Front Page Titles (by Subject) XXV - The Consolation of Philosophy
The Online Library of Liberty
A project of Liberty Fund, Inc.
Search this Title:
Also in the Library:
XXV - Boethius, The Consolation of Philosophy [520 AD]
King Alfred’s Version of the Consolations of Boethius. Done into Modern English, with an Introduction by Walter John Sedgefield Litt.D. (Oxford: Clarendon Press, 1900).
About Liberty Fund:
Liberty Fund, Inc. is a private, educational foundation established to encourage the study of the ideal of a society of free and responsible individuals.
The text is in the public domain.
Fair use statement:
This material is put online to further the educational goals of Liberty Fund, Inc. Unless otherwise stated in the Copyright Information section above, this material may be used freely for educational and academic purposes. It may not be used in any way for profit.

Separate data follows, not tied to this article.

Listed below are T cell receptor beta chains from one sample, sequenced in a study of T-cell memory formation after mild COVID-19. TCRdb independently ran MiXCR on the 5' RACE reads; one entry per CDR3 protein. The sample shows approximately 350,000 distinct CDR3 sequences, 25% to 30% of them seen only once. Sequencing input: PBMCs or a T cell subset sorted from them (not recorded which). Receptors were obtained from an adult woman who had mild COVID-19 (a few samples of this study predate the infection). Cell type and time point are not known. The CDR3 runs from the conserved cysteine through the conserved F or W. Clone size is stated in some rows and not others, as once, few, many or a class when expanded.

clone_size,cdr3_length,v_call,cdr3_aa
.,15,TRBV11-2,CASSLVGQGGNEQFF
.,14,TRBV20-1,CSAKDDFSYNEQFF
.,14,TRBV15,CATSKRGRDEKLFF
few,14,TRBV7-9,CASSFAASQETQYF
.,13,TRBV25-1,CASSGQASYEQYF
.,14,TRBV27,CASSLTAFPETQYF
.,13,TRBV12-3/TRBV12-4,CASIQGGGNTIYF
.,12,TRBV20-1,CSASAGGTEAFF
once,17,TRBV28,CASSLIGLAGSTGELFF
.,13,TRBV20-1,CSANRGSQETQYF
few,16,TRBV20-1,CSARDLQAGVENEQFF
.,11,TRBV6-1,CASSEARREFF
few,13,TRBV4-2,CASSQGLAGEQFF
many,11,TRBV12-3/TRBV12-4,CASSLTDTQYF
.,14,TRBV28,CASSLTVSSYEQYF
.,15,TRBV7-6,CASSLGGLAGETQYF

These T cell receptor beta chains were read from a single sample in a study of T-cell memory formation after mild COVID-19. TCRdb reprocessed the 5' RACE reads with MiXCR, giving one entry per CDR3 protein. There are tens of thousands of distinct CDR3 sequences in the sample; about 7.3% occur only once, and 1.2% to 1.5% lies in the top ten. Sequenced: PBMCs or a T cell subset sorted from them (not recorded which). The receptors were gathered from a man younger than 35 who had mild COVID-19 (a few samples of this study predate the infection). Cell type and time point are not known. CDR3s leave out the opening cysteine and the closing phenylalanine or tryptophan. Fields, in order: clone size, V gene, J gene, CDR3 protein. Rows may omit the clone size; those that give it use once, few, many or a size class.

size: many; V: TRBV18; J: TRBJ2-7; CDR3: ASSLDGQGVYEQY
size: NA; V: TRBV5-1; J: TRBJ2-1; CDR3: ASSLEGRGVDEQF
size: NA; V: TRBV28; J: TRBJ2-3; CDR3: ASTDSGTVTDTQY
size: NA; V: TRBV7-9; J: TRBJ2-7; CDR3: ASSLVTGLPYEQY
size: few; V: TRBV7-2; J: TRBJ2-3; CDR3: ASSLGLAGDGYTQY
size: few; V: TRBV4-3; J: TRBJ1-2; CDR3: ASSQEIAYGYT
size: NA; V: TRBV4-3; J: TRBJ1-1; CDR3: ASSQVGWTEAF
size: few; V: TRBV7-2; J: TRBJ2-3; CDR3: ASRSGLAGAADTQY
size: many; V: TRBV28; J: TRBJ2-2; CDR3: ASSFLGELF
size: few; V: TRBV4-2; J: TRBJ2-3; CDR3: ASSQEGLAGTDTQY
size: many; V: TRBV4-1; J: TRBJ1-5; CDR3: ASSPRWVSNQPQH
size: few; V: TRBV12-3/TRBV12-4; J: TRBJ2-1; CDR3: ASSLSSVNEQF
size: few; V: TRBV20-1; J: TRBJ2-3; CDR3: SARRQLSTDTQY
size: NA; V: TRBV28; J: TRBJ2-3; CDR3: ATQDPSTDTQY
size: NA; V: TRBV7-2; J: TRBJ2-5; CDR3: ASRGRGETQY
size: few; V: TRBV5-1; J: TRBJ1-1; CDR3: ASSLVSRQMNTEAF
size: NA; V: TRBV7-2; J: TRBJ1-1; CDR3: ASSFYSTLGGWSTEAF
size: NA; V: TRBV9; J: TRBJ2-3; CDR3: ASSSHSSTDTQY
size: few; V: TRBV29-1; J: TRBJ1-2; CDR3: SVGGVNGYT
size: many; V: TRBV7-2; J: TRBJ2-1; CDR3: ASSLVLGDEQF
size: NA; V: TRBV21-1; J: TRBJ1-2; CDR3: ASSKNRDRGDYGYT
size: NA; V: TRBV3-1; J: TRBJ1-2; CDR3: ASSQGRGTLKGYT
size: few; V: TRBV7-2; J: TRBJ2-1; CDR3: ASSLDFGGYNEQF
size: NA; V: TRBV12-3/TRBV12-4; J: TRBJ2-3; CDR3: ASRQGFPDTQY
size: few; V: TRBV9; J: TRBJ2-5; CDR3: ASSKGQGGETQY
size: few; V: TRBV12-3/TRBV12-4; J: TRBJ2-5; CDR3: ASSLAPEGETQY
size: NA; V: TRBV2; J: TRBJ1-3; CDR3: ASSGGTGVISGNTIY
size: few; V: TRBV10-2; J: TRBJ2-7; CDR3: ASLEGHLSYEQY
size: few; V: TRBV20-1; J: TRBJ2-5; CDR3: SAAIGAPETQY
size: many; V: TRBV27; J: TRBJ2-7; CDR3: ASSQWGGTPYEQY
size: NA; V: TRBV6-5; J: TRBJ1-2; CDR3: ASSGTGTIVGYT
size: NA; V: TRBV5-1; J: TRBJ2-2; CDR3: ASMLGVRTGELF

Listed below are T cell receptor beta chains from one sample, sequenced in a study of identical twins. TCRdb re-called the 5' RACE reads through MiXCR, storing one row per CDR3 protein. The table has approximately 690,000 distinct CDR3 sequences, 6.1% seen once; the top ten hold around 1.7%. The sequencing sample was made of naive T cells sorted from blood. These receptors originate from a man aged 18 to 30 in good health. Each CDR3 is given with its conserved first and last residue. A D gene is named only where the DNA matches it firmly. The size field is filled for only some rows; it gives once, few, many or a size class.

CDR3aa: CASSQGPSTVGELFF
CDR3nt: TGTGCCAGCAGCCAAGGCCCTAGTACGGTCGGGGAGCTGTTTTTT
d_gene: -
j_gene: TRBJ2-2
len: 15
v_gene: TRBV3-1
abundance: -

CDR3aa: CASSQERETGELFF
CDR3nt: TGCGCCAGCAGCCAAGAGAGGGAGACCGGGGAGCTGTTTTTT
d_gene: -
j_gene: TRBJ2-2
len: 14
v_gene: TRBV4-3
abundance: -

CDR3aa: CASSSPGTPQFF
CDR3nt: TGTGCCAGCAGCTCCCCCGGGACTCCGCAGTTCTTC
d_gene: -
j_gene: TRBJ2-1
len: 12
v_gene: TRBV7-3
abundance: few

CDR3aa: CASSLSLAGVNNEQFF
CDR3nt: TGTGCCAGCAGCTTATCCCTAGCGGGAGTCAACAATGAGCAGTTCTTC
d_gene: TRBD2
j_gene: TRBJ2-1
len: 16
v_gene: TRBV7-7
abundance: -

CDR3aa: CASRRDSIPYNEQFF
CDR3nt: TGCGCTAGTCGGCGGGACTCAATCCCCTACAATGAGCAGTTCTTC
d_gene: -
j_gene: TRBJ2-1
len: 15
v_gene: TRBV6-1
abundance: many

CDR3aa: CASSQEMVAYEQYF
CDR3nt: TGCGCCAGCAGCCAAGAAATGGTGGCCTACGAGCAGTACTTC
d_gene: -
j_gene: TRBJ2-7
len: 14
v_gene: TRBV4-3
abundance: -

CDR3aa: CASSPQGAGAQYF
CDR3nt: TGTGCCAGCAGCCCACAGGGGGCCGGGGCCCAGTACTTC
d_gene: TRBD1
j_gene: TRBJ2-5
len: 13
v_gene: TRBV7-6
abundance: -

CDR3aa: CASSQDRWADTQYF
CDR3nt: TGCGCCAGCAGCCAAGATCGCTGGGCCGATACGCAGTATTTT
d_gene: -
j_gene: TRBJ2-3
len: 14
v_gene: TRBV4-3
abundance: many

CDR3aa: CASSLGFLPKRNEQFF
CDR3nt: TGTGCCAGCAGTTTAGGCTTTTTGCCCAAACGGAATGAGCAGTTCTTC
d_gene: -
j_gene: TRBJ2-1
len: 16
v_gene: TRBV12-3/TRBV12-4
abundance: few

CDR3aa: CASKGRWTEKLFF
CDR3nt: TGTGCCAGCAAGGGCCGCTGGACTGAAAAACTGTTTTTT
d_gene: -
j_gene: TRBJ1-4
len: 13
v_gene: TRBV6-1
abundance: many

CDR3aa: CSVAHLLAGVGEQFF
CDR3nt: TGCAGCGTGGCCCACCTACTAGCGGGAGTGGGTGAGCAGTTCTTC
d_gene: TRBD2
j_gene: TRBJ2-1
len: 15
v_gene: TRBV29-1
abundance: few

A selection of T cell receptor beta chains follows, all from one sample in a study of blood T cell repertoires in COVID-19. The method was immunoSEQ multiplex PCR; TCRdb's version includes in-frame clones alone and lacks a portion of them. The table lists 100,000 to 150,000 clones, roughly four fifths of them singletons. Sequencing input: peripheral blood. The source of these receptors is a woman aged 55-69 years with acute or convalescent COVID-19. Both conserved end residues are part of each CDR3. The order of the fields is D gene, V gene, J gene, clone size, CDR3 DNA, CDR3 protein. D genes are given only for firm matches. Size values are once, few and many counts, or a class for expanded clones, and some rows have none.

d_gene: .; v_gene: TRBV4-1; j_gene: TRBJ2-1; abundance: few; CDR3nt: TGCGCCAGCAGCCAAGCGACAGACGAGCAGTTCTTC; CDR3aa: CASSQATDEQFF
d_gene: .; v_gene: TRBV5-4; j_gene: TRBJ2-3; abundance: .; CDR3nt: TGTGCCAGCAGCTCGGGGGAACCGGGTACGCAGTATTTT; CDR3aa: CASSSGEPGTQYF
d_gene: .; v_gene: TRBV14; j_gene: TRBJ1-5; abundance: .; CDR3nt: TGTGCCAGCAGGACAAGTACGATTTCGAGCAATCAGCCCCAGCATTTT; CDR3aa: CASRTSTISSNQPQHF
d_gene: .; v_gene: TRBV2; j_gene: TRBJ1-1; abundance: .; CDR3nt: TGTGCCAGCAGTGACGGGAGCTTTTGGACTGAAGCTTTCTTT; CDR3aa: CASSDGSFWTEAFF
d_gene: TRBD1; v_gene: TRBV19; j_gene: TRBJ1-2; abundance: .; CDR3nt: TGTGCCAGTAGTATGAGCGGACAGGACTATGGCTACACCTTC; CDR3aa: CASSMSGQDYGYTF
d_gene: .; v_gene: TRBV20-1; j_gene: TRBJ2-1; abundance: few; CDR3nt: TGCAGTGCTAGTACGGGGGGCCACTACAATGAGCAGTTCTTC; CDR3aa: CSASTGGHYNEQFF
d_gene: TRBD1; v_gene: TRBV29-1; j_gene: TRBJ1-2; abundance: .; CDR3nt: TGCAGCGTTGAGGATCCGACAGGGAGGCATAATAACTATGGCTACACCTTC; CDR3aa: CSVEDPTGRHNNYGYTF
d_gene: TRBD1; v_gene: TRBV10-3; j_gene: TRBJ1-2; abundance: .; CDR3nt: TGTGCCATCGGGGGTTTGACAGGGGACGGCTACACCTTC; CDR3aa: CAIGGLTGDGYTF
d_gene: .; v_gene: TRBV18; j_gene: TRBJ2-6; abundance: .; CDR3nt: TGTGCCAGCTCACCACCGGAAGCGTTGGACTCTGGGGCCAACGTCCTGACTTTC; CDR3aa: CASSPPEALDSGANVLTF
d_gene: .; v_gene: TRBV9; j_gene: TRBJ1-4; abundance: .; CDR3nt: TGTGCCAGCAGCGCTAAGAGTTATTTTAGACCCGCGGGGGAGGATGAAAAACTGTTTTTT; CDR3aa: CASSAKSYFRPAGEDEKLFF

WHEN Philosophy had spoken this discourse she began once more to sing, and her words were on this wise: ‘Now will I with song declare how wondrously the Lord guideth all His creatures with the bridle of His power, with what order He hath established and controlleth all creatures, and how He hath bound them and fastened them in bonds unbreakable, so that each created thing is held fast locked to its kind, even that to which it was created; yea, everything save man and certain angels—these at times leave their kind. Lo, the lion, even if he be quite tame and firmly fettered, and very fond moreover and also afraid of his master, yet let him once happen to taste blood, and straightway he forgetteth his recent tameness, and remembereth the wild habits of his fathers. He beginneth to roar, and to break his bonds asunder; first he rendeth his master, then everything whatsoever he may get hold of, whether man or beast. So with wild birds of the forest; they may be thoroughly tamed, yet once they find themselves in the greenwood, they set at naught their teachers, and live after their kind. Though their teachers offer them the food wherewith they tamed them once, they heed it not, if only they may have the woods to enjoy; far pleasanter is it, they think, to hear other birds singing, and the forest’s answering echoes. Again, it is in the nature of trees to rear themselves aloft; though thou draw down to earth a branch as far as thou hast power to bend it, even as thou lettest it go it will spring up and hasten to its natural state. The sun too doth so; though he sink after midday lower and lower earthwards, yet again he seeketh his natural course and wendeth by hidden ways towards his rising; then mounteth he high and ever higher, as far as is his nature to soar. And so each creature doth; it hasteneth towards its natural state, and is glad if it may reach this. Not one creature is there that doth not wish to reach the place wherefrom it started, where it findeth rest, and naught to trouble. Now that rest is in God, nay, it is God. But each creature turneth round on itself, as a wheel doth, and turneth in such a way as to come back to its starting point, and to be once more that which it before was, as soon as it hath returned to where it was, and to do again what it did before.’